Now run the create script:
./createmariaddb.sh test test test
./createmysqldb.sh test test test
to create the database components. NB - PHP Doctrine Migration users should read the PHP code basic section to utilise the supplied migrations.
You can run SQL tests by executing
./sqltest.sh. Please be aware that this script is
bound to db = test, uid = test, pwd = test.
You can run PHP tests by executing
./build.sh. This also generates the test contract
in the ./docs directory if you have the TestDox-Converter
installed. If you don't then it may fail. Inspect the script contents to run the raw
You can run the
examples/currency-example.php program to see
how you can convert between floating and integer types.
cd examples chmod u+x currency-example.php ./currency-example.php
The library and supporting database only handle integers, so if you need float support, use Chippyash\Currency or provide your own handlers.
To keep things concise and avoid confusion, particularly if you are an Accountant and used to different terminology, here is a definition of terms used in this readme.
- SA: Simple Accounts, this library
- COA: Chart of Account. This is an entire chart. It has ledgers. A COA is hierarchical
in nature, with a
rootledger, normally called 'COA'. It generally has 2 main child ledgers, the balance sheet (BS) and the profit and loss account (P&L). Under these, various other ledgers will exist. You can find numerous references to COA construction on t'internet.
- Ledger or Account: Used interchangeably. A line in the COA that holds the balance of all Journal transactions that have been made on the Ledger. In SA, the guiding principle is that if you update a child ledger, then it will update its parents all the way to the root ledger, thus keeping the the entire COA in balance.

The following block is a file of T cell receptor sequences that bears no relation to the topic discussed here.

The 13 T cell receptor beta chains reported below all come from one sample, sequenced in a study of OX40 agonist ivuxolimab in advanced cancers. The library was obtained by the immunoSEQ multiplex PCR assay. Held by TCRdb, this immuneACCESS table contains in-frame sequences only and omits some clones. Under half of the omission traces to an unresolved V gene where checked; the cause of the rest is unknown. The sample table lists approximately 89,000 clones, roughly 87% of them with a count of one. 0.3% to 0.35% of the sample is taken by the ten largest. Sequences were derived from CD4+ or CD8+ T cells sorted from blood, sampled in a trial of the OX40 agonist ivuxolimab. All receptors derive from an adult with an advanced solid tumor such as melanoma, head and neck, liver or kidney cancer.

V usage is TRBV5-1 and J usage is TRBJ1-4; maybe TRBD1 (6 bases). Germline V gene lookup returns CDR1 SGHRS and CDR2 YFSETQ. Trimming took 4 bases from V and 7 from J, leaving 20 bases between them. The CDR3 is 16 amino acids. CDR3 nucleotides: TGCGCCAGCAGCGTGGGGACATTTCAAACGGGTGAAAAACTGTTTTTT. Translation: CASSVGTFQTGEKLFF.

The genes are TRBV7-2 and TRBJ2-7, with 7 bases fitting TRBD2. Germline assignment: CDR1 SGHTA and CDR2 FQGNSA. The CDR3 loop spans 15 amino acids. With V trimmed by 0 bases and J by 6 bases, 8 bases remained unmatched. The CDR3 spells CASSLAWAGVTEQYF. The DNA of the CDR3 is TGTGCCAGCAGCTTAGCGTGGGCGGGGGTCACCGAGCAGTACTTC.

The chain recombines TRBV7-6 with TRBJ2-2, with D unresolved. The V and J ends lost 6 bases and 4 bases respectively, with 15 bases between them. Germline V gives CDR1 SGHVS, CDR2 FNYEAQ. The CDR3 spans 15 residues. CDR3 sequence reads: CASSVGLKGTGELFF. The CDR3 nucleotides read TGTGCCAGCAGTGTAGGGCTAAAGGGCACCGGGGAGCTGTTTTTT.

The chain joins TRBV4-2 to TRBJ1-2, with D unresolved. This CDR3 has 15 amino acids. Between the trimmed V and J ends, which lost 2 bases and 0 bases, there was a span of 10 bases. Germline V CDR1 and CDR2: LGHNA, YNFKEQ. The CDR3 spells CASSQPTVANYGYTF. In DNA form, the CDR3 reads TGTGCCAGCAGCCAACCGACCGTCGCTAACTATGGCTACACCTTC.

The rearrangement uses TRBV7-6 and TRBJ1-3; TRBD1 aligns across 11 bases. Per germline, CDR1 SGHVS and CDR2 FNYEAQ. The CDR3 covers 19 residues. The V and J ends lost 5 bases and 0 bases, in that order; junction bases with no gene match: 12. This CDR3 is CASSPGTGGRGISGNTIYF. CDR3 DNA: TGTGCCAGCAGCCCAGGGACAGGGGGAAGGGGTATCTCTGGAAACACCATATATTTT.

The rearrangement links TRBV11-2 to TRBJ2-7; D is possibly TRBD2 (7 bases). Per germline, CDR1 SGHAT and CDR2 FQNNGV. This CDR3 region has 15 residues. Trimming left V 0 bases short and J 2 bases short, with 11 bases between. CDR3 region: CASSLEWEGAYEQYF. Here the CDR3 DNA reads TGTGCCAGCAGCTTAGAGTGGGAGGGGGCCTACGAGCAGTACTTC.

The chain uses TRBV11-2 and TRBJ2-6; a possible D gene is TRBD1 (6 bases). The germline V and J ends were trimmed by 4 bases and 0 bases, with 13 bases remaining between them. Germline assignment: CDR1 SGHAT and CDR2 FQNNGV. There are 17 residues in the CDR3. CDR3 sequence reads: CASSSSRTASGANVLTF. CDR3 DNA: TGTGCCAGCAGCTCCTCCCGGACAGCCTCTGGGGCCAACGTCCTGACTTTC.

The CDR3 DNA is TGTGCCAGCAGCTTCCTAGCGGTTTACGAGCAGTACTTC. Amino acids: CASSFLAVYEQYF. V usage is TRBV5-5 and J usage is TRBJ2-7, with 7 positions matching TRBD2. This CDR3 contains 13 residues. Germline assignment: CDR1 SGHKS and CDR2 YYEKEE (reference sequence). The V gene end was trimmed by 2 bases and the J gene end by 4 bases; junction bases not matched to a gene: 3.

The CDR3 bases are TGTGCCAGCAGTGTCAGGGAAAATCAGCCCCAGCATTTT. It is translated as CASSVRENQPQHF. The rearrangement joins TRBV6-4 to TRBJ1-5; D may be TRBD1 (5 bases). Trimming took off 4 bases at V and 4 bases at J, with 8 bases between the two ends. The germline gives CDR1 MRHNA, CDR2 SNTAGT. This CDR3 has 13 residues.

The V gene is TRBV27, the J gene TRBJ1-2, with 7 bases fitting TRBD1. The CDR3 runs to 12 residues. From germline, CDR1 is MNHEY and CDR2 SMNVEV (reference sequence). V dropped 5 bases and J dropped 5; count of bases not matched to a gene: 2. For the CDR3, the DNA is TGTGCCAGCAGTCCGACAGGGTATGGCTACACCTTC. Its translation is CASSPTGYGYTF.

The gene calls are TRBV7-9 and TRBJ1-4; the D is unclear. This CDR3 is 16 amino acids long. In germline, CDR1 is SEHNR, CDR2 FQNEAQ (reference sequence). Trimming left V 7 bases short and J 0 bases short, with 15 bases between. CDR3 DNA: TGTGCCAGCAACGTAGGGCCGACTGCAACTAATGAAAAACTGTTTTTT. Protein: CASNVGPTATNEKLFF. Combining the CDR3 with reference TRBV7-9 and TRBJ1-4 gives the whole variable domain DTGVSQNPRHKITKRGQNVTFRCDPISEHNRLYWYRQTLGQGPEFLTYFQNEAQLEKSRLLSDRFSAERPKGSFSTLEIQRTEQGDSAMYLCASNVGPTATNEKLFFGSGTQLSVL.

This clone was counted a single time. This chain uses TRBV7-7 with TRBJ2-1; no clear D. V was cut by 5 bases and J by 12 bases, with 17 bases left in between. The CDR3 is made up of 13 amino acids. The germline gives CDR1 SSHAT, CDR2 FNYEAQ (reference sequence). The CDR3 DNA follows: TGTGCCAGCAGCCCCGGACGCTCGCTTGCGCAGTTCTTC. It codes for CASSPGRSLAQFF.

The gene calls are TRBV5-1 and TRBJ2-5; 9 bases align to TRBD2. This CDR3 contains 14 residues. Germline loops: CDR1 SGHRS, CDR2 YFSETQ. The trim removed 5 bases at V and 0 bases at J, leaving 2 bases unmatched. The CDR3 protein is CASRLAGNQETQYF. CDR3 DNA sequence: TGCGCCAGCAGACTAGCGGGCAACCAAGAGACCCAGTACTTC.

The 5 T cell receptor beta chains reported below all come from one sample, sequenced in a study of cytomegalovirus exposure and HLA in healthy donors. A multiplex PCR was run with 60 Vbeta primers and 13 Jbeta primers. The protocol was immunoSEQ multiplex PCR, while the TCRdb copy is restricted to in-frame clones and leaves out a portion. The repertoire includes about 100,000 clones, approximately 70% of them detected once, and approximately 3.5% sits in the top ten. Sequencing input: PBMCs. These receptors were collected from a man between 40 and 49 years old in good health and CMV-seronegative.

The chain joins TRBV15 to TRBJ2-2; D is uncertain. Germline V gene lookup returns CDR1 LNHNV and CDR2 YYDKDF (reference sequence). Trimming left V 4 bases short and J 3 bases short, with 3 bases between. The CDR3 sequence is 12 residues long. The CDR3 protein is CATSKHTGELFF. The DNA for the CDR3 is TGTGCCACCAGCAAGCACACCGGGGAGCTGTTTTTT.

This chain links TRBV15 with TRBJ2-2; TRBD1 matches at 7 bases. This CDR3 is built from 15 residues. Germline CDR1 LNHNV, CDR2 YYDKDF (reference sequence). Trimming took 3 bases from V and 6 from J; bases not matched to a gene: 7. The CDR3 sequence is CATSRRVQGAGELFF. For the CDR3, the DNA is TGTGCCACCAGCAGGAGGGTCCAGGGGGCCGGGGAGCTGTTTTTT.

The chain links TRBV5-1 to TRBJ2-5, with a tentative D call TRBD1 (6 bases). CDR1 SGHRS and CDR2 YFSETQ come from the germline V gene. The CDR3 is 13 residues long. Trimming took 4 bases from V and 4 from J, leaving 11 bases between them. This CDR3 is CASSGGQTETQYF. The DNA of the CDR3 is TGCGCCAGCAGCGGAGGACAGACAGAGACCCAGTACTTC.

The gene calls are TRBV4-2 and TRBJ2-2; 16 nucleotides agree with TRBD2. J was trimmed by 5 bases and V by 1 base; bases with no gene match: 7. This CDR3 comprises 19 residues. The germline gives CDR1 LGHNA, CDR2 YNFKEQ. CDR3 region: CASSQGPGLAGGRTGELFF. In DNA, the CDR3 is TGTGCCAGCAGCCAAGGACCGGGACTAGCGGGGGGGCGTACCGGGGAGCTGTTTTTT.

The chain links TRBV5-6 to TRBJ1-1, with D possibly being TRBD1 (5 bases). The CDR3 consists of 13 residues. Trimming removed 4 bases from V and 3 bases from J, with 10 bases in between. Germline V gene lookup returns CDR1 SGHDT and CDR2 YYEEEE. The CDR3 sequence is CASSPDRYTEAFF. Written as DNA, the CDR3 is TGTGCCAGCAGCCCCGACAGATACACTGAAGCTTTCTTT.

- Nominal or Nominal code: In General Ledger (GL), ledgers are often refered to by their
nominal. This is accountant or book keeper short code for a ledger. Each Ledger in this system has a Nominal Code. From a database point of view, it provides part of the ledger unique key along with the chart id. By convention, it is a Digit String and is usually from 4 digits upwards. Nominals are used to group related Ledgers together. By default this library supports up to a 10 digit Nominal Code. The example programs only use 4 digits which is more than sufficient for everyday usage. See the chart of account xml files for examples.
- Journal or Journal Entry or Transaction: A record of a change in the balance on a Ledger. It comprises two parts, the details of the reason for the entry, and the details of the changes to each ledger that it effects. A Journal must be balanced. That is its debit and credit amounts must be equal. The system will bork if they are not. This is a principle defence for double entry book keeping.